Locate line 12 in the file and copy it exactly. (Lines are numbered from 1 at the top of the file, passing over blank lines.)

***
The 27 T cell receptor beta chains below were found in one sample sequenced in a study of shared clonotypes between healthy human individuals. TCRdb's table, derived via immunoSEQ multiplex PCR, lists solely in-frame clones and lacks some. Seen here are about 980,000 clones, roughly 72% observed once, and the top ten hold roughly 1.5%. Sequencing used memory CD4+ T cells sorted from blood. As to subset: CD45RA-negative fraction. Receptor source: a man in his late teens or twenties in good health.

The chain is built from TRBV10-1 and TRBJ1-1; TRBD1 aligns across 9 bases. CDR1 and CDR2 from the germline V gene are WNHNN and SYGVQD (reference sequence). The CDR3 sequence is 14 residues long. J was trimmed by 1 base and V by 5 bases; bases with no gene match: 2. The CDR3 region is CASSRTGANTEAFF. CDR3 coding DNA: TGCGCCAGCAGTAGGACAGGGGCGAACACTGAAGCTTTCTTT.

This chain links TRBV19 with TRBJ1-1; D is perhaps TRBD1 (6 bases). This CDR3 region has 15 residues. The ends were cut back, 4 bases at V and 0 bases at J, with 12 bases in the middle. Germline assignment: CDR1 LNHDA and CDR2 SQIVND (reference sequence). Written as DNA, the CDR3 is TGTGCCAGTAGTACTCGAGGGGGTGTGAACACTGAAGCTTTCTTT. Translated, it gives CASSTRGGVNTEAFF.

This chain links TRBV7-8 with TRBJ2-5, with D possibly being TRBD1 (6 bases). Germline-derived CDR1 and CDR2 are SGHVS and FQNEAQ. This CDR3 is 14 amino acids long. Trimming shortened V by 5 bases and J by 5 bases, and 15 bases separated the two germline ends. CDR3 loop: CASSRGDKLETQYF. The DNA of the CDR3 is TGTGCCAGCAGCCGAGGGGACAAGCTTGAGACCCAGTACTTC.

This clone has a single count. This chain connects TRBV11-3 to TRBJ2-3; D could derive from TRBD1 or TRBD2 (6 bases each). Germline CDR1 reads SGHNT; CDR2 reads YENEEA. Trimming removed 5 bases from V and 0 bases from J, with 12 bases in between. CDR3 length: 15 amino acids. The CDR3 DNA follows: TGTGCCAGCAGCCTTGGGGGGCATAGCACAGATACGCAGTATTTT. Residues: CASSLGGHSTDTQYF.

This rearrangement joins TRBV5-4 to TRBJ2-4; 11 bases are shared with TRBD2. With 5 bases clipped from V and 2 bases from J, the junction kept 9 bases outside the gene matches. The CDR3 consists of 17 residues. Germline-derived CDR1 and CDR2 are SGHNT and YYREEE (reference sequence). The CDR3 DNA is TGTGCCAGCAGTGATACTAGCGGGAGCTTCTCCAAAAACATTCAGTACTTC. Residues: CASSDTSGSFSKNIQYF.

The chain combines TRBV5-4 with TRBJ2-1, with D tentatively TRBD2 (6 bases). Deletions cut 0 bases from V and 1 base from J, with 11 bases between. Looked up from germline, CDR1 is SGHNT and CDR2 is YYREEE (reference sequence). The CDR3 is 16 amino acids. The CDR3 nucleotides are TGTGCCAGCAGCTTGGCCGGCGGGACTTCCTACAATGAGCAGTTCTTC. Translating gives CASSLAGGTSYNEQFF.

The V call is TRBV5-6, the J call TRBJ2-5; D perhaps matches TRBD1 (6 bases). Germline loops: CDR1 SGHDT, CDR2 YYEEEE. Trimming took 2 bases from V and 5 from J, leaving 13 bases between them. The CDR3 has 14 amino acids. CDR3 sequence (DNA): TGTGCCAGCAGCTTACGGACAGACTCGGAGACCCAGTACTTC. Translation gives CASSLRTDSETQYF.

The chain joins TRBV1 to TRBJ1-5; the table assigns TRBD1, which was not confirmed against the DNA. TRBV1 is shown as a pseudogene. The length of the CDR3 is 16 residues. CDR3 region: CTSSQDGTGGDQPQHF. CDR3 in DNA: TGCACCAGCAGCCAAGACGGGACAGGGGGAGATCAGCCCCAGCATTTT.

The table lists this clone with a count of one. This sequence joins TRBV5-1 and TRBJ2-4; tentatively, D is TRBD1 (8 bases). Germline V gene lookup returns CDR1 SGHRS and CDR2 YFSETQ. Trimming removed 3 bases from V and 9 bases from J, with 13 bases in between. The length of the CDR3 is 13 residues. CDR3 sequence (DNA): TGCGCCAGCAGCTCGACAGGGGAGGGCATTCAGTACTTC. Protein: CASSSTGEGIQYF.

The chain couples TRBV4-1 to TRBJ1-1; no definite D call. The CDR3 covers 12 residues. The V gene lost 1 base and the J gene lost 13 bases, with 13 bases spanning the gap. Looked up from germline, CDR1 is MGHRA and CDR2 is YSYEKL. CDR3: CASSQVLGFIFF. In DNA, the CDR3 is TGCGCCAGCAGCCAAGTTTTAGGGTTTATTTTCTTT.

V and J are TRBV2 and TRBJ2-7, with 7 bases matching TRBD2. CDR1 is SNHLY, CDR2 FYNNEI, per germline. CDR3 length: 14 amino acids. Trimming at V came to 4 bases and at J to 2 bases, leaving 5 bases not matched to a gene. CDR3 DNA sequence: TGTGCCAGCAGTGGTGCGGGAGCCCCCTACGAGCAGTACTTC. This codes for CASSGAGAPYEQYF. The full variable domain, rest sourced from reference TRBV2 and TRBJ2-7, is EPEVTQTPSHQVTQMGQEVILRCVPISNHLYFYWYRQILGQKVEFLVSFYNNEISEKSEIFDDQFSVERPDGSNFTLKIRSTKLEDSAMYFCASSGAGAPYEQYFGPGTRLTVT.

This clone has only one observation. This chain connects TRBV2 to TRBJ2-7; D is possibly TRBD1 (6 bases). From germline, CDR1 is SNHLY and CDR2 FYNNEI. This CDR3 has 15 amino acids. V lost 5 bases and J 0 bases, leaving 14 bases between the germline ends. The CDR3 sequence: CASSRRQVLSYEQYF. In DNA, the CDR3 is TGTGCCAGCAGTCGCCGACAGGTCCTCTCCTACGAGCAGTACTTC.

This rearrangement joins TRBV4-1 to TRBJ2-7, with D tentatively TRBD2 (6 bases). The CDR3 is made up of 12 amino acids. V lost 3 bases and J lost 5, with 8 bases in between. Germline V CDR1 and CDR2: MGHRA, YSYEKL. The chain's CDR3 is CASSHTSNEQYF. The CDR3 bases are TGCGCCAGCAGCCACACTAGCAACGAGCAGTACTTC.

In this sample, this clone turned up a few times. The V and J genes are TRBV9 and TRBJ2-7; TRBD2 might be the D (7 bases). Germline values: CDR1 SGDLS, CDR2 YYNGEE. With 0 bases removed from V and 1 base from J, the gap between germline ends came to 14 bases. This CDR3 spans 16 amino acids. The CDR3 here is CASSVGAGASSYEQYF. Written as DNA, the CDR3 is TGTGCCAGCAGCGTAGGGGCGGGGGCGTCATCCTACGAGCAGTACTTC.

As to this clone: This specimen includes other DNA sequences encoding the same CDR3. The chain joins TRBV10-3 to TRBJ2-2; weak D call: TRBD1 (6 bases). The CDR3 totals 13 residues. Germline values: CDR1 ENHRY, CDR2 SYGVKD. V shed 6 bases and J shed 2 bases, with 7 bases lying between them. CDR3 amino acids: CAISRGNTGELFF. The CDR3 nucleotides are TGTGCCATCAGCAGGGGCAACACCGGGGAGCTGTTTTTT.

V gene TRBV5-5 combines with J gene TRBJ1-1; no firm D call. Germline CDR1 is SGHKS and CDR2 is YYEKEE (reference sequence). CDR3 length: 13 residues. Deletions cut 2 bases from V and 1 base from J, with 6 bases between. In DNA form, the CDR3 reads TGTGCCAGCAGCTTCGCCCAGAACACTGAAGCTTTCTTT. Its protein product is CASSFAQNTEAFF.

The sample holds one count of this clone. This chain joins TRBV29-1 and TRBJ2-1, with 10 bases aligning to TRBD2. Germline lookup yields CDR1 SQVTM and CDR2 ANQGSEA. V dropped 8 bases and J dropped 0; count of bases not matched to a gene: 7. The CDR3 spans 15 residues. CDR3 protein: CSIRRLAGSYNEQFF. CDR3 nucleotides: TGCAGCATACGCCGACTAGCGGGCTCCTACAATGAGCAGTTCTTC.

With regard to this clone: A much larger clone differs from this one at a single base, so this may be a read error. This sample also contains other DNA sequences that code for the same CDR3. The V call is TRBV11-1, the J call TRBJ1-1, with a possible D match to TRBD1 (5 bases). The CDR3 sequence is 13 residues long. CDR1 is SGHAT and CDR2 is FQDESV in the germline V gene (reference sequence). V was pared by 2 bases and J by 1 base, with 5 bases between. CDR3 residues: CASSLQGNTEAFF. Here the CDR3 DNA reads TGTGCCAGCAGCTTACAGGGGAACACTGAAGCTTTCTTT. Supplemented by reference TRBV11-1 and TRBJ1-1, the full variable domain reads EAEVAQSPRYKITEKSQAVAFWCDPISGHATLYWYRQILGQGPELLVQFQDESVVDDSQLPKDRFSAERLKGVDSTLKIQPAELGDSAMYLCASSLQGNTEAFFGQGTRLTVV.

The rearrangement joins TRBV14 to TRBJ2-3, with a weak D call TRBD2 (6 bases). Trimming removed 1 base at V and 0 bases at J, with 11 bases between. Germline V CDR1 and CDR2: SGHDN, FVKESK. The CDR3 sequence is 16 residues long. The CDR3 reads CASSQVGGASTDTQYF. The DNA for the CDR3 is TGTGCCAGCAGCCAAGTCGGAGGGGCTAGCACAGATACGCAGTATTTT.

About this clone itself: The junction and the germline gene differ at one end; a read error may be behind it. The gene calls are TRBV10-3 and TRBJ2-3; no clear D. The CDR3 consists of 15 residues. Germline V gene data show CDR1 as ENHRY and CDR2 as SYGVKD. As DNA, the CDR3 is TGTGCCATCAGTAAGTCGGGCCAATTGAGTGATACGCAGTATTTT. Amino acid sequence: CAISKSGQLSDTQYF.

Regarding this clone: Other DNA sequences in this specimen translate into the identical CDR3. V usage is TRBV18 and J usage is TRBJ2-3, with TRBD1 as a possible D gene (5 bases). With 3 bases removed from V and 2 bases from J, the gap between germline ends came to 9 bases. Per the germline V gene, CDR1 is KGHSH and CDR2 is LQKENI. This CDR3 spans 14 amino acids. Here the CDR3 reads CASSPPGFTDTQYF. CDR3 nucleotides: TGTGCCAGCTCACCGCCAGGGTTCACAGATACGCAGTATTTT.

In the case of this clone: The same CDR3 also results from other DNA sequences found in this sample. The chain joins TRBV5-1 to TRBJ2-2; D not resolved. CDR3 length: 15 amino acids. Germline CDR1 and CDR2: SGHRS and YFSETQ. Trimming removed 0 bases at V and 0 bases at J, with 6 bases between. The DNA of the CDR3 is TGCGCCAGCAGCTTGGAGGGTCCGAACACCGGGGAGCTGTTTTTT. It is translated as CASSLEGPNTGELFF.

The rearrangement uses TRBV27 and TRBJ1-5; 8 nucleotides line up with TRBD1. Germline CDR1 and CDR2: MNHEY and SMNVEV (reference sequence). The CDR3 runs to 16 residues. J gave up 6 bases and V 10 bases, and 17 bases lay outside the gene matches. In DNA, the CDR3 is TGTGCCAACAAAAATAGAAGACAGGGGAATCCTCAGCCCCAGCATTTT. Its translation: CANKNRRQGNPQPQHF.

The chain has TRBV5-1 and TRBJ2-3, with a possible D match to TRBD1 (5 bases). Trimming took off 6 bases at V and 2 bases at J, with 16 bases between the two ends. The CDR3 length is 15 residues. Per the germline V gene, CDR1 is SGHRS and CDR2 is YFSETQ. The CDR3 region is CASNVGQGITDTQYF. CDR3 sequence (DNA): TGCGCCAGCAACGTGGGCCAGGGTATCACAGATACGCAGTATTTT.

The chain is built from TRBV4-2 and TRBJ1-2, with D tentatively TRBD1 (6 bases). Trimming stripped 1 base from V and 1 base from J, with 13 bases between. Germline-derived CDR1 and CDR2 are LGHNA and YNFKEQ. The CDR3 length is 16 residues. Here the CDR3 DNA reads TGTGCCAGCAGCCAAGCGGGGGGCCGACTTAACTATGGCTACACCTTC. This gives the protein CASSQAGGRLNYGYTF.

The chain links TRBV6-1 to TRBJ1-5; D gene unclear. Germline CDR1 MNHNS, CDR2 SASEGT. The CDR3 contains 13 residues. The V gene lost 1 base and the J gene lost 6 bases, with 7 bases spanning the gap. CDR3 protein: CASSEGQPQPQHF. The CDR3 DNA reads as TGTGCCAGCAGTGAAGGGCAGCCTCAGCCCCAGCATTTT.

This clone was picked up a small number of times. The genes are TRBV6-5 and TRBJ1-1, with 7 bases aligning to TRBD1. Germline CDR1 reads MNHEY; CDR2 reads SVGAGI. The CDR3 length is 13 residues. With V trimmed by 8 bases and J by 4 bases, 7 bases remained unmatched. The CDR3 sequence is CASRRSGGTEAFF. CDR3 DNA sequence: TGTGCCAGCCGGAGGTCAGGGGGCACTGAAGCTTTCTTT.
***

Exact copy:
V and J are TRBV2 and TRBJ2-7, with 7 bases matching TRBD2. CDR1 is SNHLY, CDR2 FYNNEI, per germline. CDR3 length: 14 amino acids. Trimming at V came to 4 bases and at J to 2 bases, leaving 5 bases not matched to a gene. CDR3 DNA sequence: TGTGCCAGCAGTGGTGCGGGAGCCCCCTACGAGCAGTACTTC. This codes for CASSGAGAPYEQYF. The full variable domain, rest sourced from reference TRBV2 and TRBJ2-7, is EPEVTQTPSHQVTQMGQEVILRCVPISNHLYFYWYRQILGQKVEFLVSFYNNEISEKSEIFDDQFSVERPDGSNFTLKIRSTKLEDSAMYFCASSGAGAPYEQYFGPGTRLTVT.